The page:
“Oh shut up.” I pointed at the skinny girl. “She’s in shock. We’ve got to lie her down and keep her calm.”

He stormed on over to me. His coat arm and pants had a little vomit on them. His burst of anger was probably just to cover up his weak stomach.

I crouched back down and took a closer look at the girl’s side and saw a shard of brown glass protruding from the wound. I couldn’t tell how deep it went.

“What’s your name?”

“C-Cour-C-Courtney.”

The big guy handed me his wadded up coat.

“Okay, Courtney. Let’s have you lay down on this.”

The wound in her side was bleeding. As soon as I got her fully reclined, I looked at it closer.

It was probably a piece from a broken beer bottle.

I pulled gently at the skin around the wound it didn’t look deep. Still, sometimes you can’t tell. I didn’t have an IV ready with blood or plasma, nor did I even have any clotting agents close at hand. If I pulled the glass and it ended up being deep and started to bleed much, there wouldn’t be much I could do. Still, it wasn’t likely to stop if I just left the glass in, so I took the chance.

A little flow of dark blood started as soon as the glass was out.

I rolled up the bottom of her tank top a couple of times and pushed it down on the wound.

“Just what the hell to you think you’re doing?”

I glanced over my shoulder.

The big gangster was already back on his way toward the first victim and the red headed girl. “Trying to kill him, too?”

In the small of his back tucked into his baggy pants I could make out the handle of a revolver.

I looked through the wreckage of the car. The three who had gotten out of the other car were looking in at the last victim. “One of you three get over here.”

What is everyone else doing? Just sitting in their cars? I took a deep breath. There’d be time to be angry at the other drivers later.

One of D’s friends came running over.

“You too freaked out to help?”

He shook his head.

“I need you to push down right here where I’m pushing. Until the bleeding stops. If there gets to be too much blood, you pull off your shirt and jam it on top. Got it?”

He nodded. “Yeah.”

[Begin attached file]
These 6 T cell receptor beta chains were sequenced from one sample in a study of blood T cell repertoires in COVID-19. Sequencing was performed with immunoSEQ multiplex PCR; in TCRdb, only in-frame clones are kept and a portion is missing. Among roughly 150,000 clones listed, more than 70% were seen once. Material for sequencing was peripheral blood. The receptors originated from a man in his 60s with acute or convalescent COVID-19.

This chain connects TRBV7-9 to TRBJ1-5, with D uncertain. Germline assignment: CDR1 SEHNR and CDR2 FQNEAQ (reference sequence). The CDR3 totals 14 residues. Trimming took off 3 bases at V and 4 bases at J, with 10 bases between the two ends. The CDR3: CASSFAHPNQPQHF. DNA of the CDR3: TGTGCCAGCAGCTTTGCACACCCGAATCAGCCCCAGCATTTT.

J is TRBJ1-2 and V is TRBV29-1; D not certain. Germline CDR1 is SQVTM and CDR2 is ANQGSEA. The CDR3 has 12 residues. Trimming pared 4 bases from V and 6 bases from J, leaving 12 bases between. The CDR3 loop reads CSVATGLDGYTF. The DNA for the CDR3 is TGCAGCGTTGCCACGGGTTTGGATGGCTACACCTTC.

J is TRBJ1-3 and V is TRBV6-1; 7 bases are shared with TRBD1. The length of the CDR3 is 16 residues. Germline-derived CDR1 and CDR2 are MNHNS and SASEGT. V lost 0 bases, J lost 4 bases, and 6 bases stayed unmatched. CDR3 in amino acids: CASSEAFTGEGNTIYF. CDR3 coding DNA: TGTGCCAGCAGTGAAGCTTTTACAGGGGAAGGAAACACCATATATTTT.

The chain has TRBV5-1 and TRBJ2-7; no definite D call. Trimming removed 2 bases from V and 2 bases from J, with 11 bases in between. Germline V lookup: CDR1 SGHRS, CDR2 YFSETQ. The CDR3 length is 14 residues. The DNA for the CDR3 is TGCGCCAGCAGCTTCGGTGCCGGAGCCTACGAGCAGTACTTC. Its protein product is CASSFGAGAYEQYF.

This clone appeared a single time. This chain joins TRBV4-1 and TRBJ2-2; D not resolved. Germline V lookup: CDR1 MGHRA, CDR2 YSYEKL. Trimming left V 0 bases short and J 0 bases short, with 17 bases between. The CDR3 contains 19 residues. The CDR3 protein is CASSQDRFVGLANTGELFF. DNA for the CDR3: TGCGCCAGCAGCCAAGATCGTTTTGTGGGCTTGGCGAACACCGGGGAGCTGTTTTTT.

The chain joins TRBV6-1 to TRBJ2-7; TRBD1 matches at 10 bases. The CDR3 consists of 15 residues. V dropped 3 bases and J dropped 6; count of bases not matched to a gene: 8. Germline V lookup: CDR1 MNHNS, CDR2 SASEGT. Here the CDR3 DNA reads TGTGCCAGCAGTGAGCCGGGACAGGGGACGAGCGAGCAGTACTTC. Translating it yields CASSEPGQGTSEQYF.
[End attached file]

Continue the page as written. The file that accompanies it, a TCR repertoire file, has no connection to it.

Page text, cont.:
I stood and looked back in the car.

There was broken glass from more than a few shattered beer bottles. The other woman was still unconscious, but starting to move. Her left arm was jammed between the driver’s door and driver’s seat. It was most likely out of socket. Her nose was smashed and had bled all over her torso. But it seemed like it was too much blood to be from one smashed nose.

I half climbed in the car to get a better look.

Outside there was commotion. More yelling and more honking. I looked through the broken back window.

A little kid with red hair was charging D. “Don’t touch my sister!”

D backhanded the kid mid stride.

The kid crumpled to the ground.

I looked back at the last victim and saw where the extra blood was coming from.

A brown shard of glass protruded from the side of her neck. It didn’t look like it had severed the carotid artery yet-still not enough blood-but it had to be dangerously close. And wrong movement could push it through. And if she woke up, she would certainly freak out and make a wrong movement.

I’ve got to get her out of here.

Outside, people were yelling and getting out of their cars. D hitting the kid must have pushed them over the limit.

A UFO had passed over. The woman in front of me could very well bleed to death if nothing was done. The crowd outside was growing volatile. The entire world was going insane.

I’ve got to keep it together.

________________

Keep Reading! Chapter 10 is here.

6 thoughts on “The Journey Of St. Laurent, Chapter 9

  1. Absolutely brilliant. This chapter really highlights how insane the story is going.

    Did notice this though: “Okay, then I was you to kneel…”

    Is that supposed to be a ‘want’, and not ‘was’?

  2. Bryce, I had no Idea you had written a novel. I saw your post on facebook and had to look. I spent the entire day reading Oasis and then these 9 chapters. Bravo bro. I have been captivated and am now your BIGGEST FAN!!!! Can’t wait to read more. Keep up the good work

  3. I’ve been following your Oasis stories for a while, and it’s been quite a trip I must say. When I think something bad’s gonna happen, you make it worse than I thought, when I think that something good might happen, something bad happens. And when I think Corbin’s going to die, he’s been injected with a vaccine without even knowing it! And now he’s back on home turf, saving lives.

    I really hope that I can read more of this soon, it keeps me engaged as a reader.